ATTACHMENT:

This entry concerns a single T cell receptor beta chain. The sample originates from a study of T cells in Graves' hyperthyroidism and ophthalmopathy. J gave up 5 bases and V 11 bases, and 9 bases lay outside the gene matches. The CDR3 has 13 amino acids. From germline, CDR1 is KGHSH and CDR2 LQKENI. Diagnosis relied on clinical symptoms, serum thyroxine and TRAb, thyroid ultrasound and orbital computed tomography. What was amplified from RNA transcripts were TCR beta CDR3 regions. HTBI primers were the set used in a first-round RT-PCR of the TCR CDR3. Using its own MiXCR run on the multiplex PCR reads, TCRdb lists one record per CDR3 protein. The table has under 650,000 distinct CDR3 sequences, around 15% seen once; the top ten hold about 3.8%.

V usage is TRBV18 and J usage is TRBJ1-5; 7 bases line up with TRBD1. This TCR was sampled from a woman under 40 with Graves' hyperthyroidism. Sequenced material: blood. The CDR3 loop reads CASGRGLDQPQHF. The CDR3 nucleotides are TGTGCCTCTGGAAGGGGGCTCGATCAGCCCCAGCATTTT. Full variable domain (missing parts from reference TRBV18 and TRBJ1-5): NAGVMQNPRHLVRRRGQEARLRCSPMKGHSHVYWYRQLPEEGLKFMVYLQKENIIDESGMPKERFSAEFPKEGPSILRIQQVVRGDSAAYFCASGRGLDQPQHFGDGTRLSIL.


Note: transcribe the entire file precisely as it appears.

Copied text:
This entry concerns a single T cell receptor beta chain. The sample originates from a study of T cells in Graves' hyperthyroidism and ophthalmopathy. J gave up 5 bases and V 11 bases, and 9 bases lay outside the gene matches. The CDR3 has 13 amino acids. From germline, CDR1 is KGHSH and CDR2 LQKENI. Diagnosis relied on clinical symptoms, serum thyroxine and TRAb, thyroid ultrasound and orbital computed tomography. What was amplified from RNA transcripts were TCR beta CDR3 regions. HTBI primers were the set used in a first-round RT-PCR of the TCR CDR3. Using its own MiXCR run on the multiplex PCR reads, TCRdb lists one record per CDR3 protein. The table has under 650,000 distinct CDR3 sequences, around 15% seen once; the top ten hold about 3.8%.

V usage is TRBV18 and J usage is TRBJ1-5; 7 bases line up with TRBD1. This TCR was sampled from a woman under 40 with Graves' hyperthyroidism. Sequenced material: blood. The CDR3 loop reads CASGRGLDQPQHF. The CDR3 nucleotides are TGTGCCTCTGGAAGGGGGCTCGATCAGCCCCAGCATTTT. Full variable domain (missing parts from reference TRBV18 and TRBJ1-5): NAGVMQNPRHLVRRRGQEARLRCSPMKGHSHVYWYRQLPEEGLKFMVYLQKENIIDESGMPKERFSAEFPKEGPSILRIQQVVRGDSAAYFCASGRGLDQPQHFGDGTRLSIL.